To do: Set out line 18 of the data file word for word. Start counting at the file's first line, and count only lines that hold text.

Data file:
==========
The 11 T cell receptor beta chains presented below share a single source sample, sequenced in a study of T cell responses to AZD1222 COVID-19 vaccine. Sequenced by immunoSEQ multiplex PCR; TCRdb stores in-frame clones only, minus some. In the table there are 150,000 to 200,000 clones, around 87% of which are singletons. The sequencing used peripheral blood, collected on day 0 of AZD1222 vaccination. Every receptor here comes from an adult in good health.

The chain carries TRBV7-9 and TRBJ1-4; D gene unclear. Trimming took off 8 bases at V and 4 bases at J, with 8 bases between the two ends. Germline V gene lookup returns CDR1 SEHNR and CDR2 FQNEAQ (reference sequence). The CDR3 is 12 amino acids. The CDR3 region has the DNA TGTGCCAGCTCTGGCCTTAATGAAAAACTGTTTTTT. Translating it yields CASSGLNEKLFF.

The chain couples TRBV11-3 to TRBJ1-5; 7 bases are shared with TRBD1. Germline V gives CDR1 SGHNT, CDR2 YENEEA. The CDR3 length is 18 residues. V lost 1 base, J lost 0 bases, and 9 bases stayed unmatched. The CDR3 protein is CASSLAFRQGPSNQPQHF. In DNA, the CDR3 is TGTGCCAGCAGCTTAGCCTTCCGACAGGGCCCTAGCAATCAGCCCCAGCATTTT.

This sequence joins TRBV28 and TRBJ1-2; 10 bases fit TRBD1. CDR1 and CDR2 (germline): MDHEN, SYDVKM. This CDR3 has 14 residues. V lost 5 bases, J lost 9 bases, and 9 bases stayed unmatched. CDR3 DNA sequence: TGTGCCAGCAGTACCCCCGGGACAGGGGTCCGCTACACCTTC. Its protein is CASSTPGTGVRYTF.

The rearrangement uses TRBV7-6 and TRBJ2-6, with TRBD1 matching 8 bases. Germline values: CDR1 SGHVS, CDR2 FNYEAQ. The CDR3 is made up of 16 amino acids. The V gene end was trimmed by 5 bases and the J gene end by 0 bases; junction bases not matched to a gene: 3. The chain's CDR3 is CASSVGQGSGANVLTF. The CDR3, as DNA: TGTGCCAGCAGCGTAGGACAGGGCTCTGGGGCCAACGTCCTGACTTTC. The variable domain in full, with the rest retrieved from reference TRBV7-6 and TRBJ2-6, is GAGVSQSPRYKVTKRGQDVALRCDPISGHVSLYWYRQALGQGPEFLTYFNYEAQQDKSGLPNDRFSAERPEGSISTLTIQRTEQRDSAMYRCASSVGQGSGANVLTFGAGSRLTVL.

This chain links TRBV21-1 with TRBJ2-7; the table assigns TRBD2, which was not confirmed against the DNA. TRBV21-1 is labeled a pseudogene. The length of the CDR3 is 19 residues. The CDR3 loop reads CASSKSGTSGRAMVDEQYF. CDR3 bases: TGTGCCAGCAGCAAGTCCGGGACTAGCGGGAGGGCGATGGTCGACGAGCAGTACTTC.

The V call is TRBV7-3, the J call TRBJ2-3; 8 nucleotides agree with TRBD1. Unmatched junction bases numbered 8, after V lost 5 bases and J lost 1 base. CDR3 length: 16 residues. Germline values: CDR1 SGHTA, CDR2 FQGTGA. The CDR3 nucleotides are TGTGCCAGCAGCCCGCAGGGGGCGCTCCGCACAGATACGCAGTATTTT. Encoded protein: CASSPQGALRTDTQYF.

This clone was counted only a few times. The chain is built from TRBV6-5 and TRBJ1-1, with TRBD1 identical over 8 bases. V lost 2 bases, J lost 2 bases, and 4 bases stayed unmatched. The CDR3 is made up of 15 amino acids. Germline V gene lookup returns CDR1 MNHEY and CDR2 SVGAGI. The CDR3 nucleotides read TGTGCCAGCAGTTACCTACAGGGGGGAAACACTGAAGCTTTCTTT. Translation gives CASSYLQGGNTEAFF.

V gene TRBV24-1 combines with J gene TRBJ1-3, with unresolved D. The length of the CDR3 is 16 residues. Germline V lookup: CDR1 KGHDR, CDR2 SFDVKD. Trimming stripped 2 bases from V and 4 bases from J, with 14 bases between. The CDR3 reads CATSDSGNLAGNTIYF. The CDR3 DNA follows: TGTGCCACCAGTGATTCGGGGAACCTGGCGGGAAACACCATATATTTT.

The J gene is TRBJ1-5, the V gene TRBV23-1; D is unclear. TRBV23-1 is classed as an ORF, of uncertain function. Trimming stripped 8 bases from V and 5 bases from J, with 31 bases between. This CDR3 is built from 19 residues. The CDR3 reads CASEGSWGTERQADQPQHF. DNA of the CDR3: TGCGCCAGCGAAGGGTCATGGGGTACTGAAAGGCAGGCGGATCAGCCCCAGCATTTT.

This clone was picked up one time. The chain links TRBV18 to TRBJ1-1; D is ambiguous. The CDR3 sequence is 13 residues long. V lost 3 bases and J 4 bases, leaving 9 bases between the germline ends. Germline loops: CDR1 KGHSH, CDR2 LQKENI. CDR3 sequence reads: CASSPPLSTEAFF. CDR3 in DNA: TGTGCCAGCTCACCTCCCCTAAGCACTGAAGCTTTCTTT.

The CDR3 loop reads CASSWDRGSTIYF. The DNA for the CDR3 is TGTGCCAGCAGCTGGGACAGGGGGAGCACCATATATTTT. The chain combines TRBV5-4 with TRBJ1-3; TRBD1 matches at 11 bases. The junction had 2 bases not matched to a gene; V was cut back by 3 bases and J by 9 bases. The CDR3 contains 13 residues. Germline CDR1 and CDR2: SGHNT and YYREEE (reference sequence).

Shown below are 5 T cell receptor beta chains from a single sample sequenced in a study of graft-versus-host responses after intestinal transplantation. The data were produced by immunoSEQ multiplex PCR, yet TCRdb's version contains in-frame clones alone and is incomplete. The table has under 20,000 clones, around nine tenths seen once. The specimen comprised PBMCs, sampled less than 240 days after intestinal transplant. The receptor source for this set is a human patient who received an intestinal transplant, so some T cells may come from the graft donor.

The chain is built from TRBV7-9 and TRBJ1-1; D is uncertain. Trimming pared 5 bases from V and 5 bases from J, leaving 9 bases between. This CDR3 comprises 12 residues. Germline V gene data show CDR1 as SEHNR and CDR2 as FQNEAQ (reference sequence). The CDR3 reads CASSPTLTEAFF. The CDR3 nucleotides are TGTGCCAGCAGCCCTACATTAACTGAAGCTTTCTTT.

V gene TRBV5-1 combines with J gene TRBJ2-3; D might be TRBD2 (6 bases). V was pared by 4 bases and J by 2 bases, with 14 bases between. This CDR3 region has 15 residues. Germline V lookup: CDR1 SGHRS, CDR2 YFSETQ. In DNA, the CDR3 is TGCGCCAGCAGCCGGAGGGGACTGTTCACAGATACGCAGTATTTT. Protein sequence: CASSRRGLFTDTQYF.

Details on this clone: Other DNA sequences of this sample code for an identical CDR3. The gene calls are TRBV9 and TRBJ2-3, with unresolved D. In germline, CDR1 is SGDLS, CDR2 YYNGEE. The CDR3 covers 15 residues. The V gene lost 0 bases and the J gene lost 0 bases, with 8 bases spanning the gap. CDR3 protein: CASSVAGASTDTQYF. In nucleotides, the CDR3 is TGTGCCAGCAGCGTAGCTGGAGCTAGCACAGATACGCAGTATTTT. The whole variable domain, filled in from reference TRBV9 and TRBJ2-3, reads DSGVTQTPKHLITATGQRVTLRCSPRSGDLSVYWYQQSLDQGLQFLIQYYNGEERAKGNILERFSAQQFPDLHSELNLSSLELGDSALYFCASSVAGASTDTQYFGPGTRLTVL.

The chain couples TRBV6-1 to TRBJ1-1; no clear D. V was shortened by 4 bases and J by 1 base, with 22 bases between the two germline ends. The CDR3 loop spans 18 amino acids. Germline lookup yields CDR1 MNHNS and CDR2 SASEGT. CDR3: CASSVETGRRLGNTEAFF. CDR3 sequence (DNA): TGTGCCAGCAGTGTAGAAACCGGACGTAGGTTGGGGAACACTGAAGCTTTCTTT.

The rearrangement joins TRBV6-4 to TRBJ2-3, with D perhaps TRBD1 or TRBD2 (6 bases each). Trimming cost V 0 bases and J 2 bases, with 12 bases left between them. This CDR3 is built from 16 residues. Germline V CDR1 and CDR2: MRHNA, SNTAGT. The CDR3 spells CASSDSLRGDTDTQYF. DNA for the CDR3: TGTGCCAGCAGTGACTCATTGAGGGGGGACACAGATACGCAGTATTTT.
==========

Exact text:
The rearrangement joins TRBV6-4 to TRBJ2-3, with D perhaps TRBD1 or TRBD2 (6 bases each). Trimming cost V 0 bases and J 2 bases, with 12 bases left between them. This CDR3 is built from 16 residues. Germline V CDR1 and CDR2: MRHNA, SNTAGT. The CDR3 spells CASSDSLRGDTDTQYF. DNA for the CDR3: TGTGCCAGCAGTGACTCATTGAGGGGGGACACAGATACGCAGTATTTT.